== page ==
This paper estimates the neutral interest rate in the Kyrgyz Republic using a range of methodologies. Results indicate that the real neutral rate is about 4 percent based on an average of models and 3.7 percent based on a Quarterly Projection Model. This is higher than in many emerging markets and is likely explained by higher public debt and an elevated risk premium, low creditor rights and contractual enforcement, and low domestic savings. The use of an estimate of the neutral interest rate provides useful guidance to monetary policy and enhances transparency and independence of the central bank. Our estimate provides a quantitative benchmark for the monetary policy stance in the context of a central bank that is building analytical capacity, integrating additional insights in its decision-making process, and working to improve its communication. Strengthening the monetary transmission mechanism will be critical to enhance the effectiveness of monetary policy, including by allowing more exchange rate flexibility to support the transition to a full-fledged inflation targeting regime, and reducing excess liquidity to enhance the credit channel, reducing dollarization and high interest rate spreads that adversely affect the transmission of the policy rate to the economy.
Mr. Chris Papageorgiou, Hans Weisfeld, Ms. Catherine A Pattillo, Mr. Martin Schindler, Mr. Nikola Spatafora, and Mr. Andrew Berg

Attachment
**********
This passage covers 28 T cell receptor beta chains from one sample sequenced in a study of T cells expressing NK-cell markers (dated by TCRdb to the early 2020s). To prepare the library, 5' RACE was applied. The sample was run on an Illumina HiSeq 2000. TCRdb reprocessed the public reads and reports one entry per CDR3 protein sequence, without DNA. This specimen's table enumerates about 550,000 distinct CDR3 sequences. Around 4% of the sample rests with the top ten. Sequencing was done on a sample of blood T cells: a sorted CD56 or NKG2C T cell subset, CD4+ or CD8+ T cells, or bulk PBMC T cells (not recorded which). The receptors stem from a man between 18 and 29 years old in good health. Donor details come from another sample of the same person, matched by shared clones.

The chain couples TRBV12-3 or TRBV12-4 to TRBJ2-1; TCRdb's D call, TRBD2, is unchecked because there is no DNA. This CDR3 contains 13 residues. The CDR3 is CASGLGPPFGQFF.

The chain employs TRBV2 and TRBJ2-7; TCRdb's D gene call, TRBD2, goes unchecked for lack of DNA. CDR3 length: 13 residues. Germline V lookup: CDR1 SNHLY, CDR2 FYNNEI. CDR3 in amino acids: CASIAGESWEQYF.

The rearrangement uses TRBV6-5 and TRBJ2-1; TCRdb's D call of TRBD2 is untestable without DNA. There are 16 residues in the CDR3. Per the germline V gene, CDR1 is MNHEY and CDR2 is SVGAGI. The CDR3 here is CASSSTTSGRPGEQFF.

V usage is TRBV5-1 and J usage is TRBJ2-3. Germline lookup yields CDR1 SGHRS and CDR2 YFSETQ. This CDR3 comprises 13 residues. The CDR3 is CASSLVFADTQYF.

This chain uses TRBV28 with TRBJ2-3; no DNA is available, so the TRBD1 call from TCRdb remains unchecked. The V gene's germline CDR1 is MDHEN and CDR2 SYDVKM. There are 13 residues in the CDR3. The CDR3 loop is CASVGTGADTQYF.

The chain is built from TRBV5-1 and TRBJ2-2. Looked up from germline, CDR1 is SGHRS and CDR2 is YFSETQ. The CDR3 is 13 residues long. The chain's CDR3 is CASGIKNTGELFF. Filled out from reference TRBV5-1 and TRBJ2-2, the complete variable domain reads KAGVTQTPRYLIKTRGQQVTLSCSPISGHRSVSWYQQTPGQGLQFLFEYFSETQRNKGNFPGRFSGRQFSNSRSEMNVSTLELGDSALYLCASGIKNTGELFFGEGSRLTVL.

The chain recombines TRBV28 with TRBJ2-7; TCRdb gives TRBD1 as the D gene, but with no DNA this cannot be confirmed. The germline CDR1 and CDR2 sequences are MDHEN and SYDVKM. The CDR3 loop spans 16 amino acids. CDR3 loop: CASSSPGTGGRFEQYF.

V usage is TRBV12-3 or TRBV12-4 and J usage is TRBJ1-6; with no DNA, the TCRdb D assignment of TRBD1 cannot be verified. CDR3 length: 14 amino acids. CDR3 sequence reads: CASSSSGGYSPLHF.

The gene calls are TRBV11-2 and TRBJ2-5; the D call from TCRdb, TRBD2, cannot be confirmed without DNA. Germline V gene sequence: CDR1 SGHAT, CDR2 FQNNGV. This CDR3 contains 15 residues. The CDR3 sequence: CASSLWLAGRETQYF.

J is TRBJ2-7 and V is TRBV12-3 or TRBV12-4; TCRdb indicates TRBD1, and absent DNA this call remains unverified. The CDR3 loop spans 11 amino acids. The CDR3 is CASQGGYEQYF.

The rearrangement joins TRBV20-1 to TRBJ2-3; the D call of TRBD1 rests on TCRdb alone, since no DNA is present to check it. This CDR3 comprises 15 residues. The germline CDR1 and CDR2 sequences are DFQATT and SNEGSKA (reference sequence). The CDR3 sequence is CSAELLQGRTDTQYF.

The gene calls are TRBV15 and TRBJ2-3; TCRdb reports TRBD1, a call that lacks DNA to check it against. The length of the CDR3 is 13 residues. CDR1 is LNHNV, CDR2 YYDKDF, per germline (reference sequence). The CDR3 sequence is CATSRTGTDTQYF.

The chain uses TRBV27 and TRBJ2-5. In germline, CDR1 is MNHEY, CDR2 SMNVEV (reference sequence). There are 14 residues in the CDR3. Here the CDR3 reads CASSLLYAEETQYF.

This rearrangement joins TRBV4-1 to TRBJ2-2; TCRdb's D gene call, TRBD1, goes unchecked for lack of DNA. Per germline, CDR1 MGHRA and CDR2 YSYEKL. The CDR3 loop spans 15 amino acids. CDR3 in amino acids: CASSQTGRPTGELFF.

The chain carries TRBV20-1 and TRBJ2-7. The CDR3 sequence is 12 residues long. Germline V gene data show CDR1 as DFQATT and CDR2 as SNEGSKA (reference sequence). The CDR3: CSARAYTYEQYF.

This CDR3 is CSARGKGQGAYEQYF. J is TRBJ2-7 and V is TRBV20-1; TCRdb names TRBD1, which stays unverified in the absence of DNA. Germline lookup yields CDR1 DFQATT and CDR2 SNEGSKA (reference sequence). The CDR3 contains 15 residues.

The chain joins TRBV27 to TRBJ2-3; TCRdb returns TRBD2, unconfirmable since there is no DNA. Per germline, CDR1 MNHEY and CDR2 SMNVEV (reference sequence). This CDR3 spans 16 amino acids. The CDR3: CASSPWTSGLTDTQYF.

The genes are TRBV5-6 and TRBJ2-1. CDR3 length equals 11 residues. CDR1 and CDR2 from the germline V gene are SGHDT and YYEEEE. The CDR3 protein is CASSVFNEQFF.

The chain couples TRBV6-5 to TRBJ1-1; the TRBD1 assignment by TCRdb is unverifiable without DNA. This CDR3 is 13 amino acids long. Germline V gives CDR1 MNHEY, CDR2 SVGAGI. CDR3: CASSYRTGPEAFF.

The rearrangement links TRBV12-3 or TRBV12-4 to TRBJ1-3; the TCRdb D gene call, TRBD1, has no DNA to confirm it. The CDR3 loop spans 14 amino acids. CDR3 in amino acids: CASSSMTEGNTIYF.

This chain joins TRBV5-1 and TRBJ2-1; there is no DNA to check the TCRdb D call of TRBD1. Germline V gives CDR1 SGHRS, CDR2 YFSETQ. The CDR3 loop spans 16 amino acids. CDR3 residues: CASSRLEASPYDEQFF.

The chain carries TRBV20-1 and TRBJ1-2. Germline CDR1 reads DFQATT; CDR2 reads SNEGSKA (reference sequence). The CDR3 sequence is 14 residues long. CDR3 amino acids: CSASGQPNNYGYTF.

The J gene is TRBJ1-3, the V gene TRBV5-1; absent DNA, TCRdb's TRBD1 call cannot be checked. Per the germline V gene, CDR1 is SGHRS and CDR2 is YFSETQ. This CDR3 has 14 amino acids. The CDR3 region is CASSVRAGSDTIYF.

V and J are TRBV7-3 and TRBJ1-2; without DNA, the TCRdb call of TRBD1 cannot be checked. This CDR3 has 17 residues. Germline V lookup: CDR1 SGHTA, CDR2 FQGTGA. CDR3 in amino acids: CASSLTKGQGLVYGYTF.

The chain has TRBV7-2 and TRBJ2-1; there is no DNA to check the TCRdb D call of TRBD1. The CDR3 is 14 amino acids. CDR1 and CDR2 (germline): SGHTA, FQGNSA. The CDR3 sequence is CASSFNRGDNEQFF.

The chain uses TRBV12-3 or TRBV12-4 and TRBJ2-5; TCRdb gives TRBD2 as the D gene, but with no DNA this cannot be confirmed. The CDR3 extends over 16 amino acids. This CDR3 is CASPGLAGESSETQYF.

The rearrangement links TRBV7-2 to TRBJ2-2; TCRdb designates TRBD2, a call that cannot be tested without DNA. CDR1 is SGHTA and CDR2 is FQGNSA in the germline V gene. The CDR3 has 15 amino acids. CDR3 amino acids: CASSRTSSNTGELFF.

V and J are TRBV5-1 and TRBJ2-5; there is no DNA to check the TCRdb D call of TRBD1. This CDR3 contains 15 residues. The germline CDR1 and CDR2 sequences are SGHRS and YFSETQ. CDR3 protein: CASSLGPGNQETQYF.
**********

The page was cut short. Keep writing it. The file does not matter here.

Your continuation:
This paper investigates the short-run effects of the 2007-09 global financial crisis on growth in (mainly non-fuel exporting) low-income countries (LICs). Four conclusions stand out. First, for many individual LICs, 2009 was not extraordinarily calamitous; however, aggregate LIC output declined sharply because LICs were unusually synchronized. Second, the growth declines are on average well explained by the decline in export demand. Third, if the external environment facing LICs improves as forecast, their growth should rebound sharply. Finally, and contrary to received wisdom, there are few robust relationships between the cross-country growth variation and the policy and structural environment; the main exceptions are reserve coverage and labor-market flexibility.
This paper deals with liberalization and the evolution of output during the transition from plan to market. It explains why strong liberalization leads to a comparatively steep fall in output early in the transition, but a relatively strong recovery later on. Because it takes time to restructure the capital stock inherited from the old system, liberalization initially leads to transitional unemployment of capital and the contraction of the old enterprise sector. By making room quickly for the new, more efficient enterprises, however, liberalization also sets the stage for recovery and a much higher level of income in the medium term.